The phone call came soon after 6 on Friday morning. A recorded male voice announced that all public transport in greater Boston was suspended until further notice. Members of the public were urged to be vigilant. Then came a second phone call. The cities of Boston, Allston, Cambridge, Newton, Waltham and Watertown were in lockdown. “Shelter in place,” we were told, an oddly Orwellian phrase. Only answer your door to a member of the police with valid I.D. The one exception, by special request of the city, was Dunkin’ Donuts. Specific shops in the iconic Boston chain were to remain open, offering coffee and sustenance to the police.
In the days following the marathon bombings, Boston had been both the same and different. A huge area of downtown was being treated as a crime scene, and bags were searched on the subway. But such is the force of ordinary life that, even by Thursday, when the names and photographs of the two suspects, Tamerlan and Dzhokhar Tsarnaev, were released, the streets were full of people going to work and school. Coming home from a bustling restaurant late that night, I was startled to see a dozen heavily armed policemen outside the subway, but no one stopped me or searched my bag.
After the bombs, the normal city sounds of Boston were transformed by sirens and helicopters. Now a profound silence fell. People are the lifeblood of cities; when streets and buildings are deserted they become eerie, unnatural places, as was apparent in New York after 9/11. My neighbours’ doors remained resolutely closed. In my city, Cambridge, where the Tsarnaev brothers lived, I saw only a few exceptions to the lockdown: some cars, a solitary cyclist, a desperate dog owner. Late in the day, one of my neighbours sneaked out to tidy his garden. But for the most part we obeyed orders. A million people waited indoors while a 19-year-old American, a college student, struggled to avoid capture.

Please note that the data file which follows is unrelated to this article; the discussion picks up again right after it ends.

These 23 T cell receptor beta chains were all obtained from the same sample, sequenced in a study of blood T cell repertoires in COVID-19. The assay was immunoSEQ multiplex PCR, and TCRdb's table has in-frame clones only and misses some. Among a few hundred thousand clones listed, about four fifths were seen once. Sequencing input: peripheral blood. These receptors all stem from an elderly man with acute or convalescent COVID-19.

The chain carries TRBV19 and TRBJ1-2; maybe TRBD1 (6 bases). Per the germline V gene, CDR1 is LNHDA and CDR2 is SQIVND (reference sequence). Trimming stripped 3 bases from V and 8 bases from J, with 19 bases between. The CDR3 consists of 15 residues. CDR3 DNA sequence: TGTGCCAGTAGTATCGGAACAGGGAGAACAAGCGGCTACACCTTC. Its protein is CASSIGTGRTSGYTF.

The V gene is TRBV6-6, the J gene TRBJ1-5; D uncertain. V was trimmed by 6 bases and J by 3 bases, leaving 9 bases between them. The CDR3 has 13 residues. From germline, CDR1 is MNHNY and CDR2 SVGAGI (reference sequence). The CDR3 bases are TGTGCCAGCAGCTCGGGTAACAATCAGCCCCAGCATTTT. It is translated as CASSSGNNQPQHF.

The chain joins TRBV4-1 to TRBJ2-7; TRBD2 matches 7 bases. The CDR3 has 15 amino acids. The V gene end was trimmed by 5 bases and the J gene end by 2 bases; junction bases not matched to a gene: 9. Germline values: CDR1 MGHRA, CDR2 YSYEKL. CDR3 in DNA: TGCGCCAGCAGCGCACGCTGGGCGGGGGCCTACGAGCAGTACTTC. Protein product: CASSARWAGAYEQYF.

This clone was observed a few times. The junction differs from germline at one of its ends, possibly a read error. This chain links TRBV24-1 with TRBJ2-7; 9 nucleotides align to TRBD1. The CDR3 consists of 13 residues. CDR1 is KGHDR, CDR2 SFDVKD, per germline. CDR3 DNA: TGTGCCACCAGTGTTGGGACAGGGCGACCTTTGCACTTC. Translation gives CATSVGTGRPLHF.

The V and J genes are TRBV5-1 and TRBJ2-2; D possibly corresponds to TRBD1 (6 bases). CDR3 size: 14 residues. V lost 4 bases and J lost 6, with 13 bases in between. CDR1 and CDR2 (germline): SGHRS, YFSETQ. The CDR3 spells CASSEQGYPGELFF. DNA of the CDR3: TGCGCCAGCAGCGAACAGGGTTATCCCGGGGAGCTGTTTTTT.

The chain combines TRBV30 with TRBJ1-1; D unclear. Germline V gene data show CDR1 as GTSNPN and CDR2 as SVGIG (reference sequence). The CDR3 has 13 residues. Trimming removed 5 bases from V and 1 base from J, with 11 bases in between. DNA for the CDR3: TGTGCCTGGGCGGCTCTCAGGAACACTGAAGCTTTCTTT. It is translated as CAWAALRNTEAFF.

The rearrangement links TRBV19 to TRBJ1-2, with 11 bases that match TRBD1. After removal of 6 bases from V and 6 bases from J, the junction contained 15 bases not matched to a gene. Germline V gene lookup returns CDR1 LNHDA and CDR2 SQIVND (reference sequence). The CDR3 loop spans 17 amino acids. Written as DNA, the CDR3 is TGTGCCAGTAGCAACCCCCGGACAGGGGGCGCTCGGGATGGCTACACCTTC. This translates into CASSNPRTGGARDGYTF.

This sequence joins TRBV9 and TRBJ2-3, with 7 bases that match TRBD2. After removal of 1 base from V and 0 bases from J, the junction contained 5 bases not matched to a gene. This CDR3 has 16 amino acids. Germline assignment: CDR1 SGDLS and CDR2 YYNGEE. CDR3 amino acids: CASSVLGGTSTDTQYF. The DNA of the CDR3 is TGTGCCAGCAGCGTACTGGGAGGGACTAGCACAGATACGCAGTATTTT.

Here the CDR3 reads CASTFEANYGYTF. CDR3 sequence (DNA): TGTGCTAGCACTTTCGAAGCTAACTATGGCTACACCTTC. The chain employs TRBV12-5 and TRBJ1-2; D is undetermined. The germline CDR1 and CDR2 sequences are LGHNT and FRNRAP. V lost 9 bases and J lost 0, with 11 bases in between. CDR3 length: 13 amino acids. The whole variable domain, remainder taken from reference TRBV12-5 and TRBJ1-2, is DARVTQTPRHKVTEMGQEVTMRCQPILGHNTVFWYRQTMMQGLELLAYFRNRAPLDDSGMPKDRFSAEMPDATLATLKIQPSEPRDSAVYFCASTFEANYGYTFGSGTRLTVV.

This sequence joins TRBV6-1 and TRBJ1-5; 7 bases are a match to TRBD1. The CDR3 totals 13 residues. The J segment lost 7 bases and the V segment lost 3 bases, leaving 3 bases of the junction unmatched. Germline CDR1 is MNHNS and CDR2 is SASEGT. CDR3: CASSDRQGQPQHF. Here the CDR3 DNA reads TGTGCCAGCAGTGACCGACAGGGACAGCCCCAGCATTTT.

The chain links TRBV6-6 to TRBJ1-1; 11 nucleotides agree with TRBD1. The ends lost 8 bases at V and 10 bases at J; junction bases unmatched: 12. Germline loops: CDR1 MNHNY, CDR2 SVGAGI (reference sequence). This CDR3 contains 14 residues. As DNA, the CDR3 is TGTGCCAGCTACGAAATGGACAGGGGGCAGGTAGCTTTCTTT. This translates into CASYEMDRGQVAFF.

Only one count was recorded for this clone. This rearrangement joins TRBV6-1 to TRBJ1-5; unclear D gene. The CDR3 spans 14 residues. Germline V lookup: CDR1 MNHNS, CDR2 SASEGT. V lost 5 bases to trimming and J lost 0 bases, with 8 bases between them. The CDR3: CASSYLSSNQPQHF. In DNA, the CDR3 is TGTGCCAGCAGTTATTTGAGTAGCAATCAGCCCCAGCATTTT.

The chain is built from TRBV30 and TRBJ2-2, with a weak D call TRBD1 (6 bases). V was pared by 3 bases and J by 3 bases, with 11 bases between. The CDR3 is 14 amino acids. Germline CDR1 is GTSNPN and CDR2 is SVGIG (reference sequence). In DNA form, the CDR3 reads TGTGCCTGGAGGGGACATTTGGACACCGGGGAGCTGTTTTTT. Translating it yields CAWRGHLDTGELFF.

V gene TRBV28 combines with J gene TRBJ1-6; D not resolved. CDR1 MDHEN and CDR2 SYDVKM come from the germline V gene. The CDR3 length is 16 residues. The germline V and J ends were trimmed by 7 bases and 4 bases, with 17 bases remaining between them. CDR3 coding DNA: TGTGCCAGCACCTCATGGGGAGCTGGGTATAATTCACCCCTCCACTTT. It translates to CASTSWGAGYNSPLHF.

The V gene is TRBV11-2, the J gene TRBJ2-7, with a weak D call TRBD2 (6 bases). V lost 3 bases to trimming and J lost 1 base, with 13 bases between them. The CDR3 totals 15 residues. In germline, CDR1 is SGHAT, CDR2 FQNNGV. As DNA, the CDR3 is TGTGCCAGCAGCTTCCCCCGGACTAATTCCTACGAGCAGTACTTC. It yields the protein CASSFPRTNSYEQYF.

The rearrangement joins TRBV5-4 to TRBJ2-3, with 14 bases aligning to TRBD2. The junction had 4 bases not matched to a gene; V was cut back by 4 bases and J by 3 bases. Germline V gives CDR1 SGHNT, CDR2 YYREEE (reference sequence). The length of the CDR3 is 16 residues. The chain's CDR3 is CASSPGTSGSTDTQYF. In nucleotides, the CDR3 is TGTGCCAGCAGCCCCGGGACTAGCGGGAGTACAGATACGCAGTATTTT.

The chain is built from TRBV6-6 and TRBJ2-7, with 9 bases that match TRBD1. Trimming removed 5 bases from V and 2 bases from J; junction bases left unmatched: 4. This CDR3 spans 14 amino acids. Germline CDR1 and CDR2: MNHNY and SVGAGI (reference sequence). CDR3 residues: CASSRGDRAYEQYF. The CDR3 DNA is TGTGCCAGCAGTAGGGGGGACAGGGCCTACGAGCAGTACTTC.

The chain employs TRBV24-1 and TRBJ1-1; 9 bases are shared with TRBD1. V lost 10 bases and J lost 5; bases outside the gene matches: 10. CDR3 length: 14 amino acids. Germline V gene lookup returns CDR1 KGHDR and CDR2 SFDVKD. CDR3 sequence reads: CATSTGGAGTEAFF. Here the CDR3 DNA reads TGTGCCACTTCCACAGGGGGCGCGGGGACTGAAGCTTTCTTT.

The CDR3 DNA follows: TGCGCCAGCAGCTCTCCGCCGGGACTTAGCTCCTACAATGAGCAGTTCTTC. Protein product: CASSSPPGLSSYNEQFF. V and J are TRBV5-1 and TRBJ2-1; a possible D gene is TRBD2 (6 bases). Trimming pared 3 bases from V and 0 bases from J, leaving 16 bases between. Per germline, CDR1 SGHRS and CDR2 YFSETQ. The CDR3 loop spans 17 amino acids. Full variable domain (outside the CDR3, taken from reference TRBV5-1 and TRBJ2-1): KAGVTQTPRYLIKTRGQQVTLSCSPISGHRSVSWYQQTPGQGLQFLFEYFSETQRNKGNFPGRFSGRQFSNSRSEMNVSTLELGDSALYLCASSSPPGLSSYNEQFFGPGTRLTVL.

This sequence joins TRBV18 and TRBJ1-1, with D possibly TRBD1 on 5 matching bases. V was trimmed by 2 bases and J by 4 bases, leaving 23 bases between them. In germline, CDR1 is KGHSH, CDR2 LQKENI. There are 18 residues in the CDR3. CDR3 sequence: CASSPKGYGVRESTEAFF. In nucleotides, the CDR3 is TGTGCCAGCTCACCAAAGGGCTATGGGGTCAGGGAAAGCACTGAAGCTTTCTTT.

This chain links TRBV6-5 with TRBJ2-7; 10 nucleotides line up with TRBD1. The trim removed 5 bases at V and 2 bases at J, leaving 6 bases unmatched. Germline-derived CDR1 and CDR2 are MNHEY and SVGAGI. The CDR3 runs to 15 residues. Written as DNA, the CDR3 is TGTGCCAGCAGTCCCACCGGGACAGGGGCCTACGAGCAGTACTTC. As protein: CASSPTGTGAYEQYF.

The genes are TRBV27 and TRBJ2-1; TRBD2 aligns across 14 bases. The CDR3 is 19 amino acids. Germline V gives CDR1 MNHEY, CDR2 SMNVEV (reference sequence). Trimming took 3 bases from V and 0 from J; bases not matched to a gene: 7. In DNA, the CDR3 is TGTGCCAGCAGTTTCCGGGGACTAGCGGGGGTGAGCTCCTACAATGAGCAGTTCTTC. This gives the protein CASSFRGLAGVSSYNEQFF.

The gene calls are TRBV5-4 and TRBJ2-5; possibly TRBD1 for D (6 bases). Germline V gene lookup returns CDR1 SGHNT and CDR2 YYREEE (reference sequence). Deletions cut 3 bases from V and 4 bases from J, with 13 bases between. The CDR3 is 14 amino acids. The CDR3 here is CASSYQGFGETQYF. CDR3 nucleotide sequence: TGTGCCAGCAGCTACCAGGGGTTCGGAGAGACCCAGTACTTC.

Meanwhile friends telephoned and emailed from Toronto, London, Tel Aviv, other parts of the U.S. They often knew more about the manhunt than I did. Soon after 6 p.m., lockdown was lifted—not with any sense of jubilation or achievement, but with a weary acknowledgement that people needed to get on with their lives. The massive house-to-house search in Watertown had yielded nothing. My husband and I went for a drink with friends, savouring the ordinary freedoms of walking down the street, enjoying a larger conversation.
But an hour later, as we made our way home, the situation once again changed. An unmarked car screamed by. In its wake came news of more gunfire in Watertown. Dzhokhar Tsarnaev was hiding in a boat. Having driven down Franklin Street only a few weeks earlier, I could picture the boat, looming on its trailer, tightly wrapped in white plastic.
The following morning, on the street corner opposite my house, was a large handmade sign: “Love is strength. Stay strong, Boston.” I applaud the sentiment and would add that perhaps even stronger than love is the force of ordinary life that fills the city streets every day. Terrorism brings us up against the chilling fact that, as we work and study, go to the library and the playground, we assume a pact of peaceful co-existence. On Wednesday, Dzhokhar Tsarnaev, like many other students, went to the gym. On Friday he kept a million people indoors. “There’s no art,” as Shakespeare says, “to find the mind’s construction in the face.”
Margot Livesey is a novelist whose books include The Flight of Gemma Hardy, The House on Fortune Street, Criminals, The Missing World and Banishing Verona. Born in Scotland, Livesey lived in Toronto and has Canadian citizenship. She currently lives in the Boston area and is a writer-in-residence at Emerson College.